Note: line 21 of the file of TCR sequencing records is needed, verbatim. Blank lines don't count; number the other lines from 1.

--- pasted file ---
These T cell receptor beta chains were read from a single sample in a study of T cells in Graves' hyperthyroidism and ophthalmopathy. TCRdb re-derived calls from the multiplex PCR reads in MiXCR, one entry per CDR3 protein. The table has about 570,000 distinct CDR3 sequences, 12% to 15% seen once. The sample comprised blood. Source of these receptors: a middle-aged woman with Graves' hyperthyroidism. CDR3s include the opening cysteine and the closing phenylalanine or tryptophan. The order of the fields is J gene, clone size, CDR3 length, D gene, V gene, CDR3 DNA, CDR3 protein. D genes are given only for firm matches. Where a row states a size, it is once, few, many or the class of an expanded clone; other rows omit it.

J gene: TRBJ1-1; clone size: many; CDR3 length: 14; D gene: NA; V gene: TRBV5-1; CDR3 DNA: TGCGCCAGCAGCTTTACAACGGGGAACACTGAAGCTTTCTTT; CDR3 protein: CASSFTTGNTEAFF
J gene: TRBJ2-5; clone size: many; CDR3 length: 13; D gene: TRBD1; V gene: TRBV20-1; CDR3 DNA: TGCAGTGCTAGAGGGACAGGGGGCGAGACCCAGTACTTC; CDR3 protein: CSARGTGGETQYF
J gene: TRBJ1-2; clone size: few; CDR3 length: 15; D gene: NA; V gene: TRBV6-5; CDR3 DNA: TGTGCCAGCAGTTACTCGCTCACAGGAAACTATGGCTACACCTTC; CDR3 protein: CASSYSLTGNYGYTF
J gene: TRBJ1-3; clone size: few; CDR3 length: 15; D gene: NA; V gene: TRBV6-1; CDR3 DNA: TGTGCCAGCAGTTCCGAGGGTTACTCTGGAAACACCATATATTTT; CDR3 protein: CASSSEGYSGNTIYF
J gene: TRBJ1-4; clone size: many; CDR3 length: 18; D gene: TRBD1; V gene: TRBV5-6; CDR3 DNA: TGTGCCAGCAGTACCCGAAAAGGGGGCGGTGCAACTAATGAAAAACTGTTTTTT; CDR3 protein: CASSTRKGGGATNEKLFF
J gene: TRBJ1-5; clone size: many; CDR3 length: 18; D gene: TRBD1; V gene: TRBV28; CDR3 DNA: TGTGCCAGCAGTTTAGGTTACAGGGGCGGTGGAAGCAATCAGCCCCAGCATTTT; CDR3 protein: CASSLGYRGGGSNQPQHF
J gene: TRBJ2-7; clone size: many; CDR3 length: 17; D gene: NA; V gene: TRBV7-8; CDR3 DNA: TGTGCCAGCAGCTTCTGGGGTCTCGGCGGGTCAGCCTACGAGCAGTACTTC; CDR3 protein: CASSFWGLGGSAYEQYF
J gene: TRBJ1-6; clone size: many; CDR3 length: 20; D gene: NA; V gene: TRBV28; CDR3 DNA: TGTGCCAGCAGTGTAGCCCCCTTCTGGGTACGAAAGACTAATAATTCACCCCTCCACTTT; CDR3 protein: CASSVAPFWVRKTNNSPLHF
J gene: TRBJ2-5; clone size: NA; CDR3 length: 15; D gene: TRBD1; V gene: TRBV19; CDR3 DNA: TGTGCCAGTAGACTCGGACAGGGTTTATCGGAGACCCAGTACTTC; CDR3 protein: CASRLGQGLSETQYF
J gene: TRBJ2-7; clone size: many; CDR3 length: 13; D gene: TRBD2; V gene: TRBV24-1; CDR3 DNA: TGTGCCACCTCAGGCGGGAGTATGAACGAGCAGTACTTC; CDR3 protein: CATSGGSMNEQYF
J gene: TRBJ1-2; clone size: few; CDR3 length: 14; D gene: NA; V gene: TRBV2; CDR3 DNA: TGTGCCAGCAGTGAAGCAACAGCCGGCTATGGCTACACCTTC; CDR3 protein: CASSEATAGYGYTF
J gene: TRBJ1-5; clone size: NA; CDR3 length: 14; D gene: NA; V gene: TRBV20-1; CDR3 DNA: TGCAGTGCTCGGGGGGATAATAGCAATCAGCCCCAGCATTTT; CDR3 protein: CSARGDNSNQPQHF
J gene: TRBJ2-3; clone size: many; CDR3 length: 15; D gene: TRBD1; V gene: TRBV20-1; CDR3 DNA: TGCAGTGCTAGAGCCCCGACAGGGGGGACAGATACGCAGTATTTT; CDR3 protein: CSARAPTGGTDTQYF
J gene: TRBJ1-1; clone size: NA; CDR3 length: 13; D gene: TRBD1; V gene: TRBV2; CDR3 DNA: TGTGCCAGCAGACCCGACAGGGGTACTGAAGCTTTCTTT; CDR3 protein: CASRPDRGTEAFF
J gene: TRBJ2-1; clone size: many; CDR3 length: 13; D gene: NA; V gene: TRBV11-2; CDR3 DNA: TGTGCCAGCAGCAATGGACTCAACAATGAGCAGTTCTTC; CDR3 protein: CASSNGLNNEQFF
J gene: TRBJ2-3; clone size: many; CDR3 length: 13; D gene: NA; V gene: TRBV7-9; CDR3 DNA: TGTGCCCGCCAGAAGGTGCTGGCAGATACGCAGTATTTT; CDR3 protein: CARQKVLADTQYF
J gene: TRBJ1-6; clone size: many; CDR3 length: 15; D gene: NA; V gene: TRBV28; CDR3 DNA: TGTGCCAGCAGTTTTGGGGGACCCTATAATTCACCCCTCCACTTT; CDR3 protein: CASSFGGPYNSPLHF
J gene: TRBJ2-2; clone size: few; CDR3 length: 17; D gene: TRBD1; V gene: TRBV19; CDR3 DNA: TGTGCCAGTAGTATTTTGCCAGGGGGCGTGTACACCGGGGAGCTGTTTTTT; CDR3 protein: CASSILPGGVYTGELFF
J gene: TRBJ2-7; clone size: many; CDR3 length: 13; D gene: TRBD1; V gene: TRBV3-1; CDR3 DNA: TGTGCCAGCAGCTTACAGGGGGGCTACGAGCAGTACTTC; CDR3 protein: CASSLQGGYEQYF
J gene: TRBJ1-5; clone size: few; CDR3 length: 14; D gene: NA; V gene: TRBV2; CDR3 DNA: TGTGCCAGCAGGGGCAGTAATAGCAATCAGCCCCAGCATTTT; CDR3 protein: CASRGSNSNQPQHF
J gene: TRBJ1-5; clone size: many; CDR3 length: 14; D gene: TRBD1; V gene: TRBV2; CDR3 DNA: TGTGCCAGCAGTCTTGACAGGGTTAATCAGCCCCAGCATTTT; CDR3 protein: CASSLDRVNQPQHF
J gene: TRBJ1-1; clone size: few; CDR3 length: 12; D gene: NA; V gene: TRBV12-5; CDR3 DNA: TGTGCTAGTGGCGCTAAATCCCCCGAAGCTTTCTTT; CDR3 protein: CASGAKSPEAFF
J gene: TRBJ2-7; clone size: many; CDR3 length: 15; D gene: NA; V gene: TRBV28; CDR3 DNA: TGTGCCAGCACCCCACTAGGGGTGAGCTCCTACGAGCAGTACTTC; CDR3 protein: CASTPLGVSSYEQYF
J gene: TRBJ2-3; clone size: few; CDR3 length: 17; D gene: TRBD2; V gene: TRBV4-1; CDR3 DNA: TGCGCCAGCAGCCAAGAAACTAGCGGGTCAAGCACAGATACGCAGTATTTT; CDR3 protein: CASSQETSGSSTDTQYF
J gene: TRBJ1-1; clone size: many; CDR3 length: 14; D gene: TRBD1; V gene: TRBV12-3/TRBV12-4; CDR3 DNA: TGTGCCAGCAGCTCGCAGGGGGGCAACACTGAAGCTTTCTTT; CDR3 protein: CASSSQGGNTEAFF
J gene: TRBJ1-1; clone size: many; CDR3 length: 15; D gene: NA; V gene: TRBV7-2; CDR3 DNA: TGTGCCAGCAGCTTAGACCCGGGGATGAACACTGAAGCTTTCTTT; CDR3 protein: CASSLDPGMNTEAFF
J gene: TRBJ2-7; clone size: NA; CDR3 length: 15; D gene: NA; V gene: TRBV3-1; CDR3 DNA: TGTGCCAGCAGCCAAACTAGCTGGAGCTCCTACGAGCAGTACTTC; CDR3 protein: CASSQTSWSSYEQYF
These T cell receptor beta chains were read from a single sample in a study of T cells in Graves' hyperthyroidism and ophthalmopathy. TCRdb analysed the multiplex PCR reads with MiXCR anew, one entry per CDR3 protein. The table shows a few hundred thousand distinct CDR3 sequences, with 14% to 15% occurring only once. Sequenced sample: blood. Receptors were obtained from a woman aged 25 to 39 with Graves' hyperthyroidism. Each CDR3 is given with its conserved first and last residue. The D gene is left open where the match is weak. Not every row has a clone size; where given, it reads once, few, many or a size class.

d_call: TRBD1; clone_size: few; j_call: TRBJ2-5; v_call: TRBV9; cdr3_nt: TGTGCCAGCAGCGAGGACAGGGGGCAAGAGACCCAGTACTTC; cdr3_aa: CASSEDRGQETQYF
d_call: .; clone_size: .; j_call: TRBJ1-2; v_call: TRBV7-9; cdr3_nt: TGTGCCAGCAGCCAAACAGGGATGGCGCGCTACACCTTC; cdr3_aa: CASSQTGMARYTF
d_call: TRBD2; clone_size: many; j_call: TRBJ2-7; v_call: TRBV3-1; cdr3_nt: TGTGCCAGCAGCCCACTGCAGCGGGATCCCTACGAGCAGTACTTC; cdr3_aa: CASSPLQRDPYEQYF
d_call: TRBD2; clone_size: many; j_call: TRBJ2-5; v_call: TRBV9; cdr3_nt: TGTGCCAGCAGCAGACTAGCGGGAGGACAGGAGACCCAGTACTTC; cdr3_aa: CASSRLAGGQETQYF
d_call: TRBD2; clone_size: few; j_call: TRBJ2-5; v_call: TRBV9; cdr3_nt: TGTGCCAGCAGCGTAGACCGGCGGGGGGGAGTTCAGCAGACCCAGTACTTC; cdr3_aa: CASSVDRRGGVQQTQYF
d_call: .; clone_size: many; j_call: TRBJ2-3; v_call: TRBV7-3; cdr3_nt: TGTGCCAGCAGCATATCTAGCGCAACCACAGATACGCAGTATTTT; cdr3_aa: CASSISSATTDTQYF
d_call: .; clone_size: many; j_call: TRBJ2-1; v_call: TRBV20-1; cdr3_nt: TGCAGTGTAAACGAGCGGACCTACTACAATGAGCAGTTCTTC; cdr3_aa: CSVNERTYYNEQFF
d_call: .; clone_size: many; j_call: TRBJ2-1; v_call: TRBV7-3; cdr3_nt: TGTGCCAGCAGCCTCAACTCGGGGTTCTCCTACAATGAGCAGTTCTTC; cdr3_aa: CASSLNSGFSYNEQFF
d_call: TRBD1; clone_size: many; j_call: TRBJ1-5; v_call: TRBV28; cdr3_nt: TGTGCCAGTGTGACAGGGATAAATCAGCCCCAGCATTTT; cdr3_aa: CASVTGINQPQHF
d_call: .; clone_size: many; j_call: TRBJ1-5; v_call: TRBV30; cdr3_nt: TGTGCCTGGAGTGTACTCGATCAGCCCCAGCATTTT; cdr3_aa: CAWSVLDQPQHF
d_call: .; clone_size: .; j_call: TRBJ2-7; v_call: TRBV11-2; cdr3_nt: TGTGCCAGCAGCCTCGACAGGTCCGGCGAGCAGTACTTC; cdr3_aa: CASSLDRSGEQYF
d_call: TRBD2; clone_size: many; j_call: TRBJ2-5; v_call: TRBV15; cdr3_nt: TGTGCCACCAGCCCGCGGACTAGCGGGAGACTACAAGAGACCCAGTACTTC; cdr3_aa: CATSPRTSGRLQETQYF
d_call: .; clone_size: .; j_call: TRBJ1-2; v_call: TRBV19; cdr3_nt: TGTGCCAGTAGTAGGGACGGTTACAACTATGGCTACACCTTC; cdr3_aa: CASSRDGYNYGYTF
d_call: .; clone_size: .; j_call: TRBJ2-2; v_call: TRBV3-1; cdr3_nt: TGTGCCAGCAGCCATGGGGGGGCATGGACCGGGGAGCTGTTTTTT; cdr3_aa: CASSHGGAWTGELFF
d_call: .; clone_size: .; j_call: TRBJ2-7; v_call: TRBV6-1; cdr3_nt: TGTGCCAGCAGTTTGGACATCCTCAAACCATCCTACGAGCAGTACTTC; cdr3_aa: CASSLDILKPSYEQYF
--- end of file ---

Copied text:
J gene: TRBJ1-5; clone size: few; CDR3 length: 14; D gene: NA; V gene: TRBV2; CDR3 DNA: TGTGCCAGCAGGGGCAGTAATAGCAATCAGCCCCAGCATTTT; CDR3 protein: CASRGSNSNQPQHF